How to Be Consistent in Your Practice
Being consistent in keeping your mental health in check takes work, but it does not need to be made to seem impossible. There are a few ways to implement these self-care tools to stay consistent and reap the benefits they have to offer.
Create a Schedule/Routine
Creating a schedule or routine will help you stay on track with your self-care practices. By performing them at the same time every day, they will slowly become a part of your life and will be hard to not complete.
To start, schedule these practices like you would a doctor's appointment or lunch date with a friend (two events you are not likely to miss). Doing so will help you establish these healthy habits and create a routine for you to follow.
While self-accountability is a wonderful tool, sometimes we need others to help keep us on track – especially in recovery from Alcohol Use Disorder. When starting a new routine or self-care practice, communicate with those in your Recovery Circle about this next step in your treatment journey.
You may ask others to help by reaching out and asking about your new self-care practice, or maybe you start scheduling things like walks together. Having someone to keep you accountable will help you avoid negative thoughts and stick to this new practice.
Progress Not Perfection
The first year of recovery is often the hardest. People are learning how to navigate their chronic illnesses and repair damaged relationships. However, saying one or two good things about yourself a day positively affects mental health and self-image. Maybe it’s as simple as making dinner and telling yourself it tastes good. Or perhaps a positive affirmation could be said after completing treatment, “I’m proud of myself for sticking it out.” Whatever the declaration may be, they’re almost as important as not drinking.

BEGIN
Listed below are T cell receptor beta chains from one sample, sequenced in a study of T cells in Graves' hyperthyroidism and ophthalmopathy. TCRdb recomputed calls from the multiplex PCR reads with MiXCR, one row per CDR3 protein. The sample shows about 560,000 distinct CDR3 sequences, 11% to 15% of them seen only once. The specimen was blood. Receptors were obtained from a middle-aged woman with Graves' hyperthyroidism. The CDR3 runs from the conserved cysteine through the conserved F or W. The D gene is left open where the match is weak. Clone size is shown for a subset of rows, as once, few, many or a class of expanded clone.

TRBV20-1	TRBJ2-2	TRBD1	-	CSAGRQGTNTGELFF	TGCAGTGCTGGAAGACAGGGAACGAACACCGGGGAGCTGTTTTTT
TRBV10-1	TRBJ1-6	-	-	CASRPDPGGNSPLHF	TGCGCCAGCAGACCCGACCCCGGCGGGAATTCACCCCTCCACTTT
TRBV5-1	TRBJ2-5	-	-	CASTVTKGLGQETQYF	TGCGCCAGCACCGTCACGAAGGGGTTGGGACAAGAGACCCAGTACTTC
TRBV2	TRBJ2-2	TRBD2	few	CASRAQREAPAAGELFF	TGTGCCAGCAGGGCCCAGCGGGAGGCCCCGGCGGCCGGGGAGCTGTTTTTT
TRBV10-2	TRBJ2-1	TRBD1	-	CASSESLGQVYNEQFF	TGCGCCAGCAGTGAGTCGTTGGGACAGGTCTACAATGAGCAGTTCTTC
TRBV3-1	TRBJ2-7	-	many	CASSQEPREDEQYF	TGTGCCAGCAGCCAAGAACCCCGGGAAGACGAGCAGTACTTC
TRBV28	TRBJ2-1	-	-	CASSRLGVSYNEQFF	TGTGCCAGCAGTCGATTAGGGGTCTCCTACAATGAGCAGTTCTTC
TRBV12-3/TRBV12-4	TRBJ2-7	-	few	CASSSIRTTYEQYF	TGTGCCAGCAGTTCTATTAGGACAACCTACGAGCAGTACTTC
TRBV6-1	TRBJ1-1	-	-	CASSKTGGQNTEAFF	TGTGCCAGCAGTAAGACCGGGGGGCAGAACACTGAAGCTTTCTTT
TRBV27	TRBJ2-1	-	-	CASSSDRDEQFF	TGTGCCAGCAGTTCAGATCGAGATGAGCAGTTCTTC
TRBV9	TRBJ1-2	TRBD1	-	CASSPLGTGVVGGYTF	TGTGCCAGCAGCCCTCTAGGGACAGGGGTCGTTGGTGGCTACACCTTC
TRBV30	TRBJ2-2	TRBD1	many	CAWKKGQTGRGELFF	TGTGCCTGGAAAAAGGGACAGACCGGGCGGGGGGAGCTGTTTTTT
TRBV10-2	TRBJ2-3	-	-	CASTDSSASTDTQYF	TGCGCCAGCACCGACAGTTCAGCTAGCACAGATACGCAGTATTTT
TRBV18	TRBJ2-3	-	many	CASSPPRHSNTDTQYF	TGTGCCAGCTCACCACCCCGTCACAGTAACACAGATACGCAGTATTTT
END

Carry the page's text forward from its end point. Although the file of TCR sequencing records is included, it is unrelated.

How we see and talk to ourselves matters. While no one is expecting you to recite a guided meditation, giving yourself verbal high fives throughout the day can significantly impact recovery.
And remember, recovery is a journey, not a destination. If you slip up and miss a day of meditation or self-affirmation, simply be kind to yourself and start again the next day. Progress is what we’re aiming for, not perfection.
Make Self-Affirmations Work For You
Positive affirmations are meant to be helpful, not harmful. Don’t wake up in the morning and tell yourself you have to be perfect – that will likely only produce negative thoughts. Unnecessary pressure can hinder recovery and disrupt progress made. Tell yourself instead that you will be better and continue to do your best, despite the past and your chronic illness.
Make your self-affirmations a morning ritual, and before you know it, you’ll start believing what you tell yourself. Eventually, your positive affirmations will no longer be forced. Instead, they’ll be an extension of who you are and the person you’re becoming.
Remember, everyone’s road to recovery looks different, and experiencing negative thoughts during early recovery is normal. What works for some may not work for others. The above Positive Affirmation List is intended to be used as a general guideline for someone looking to incorporate this important form of self-care into their recovery.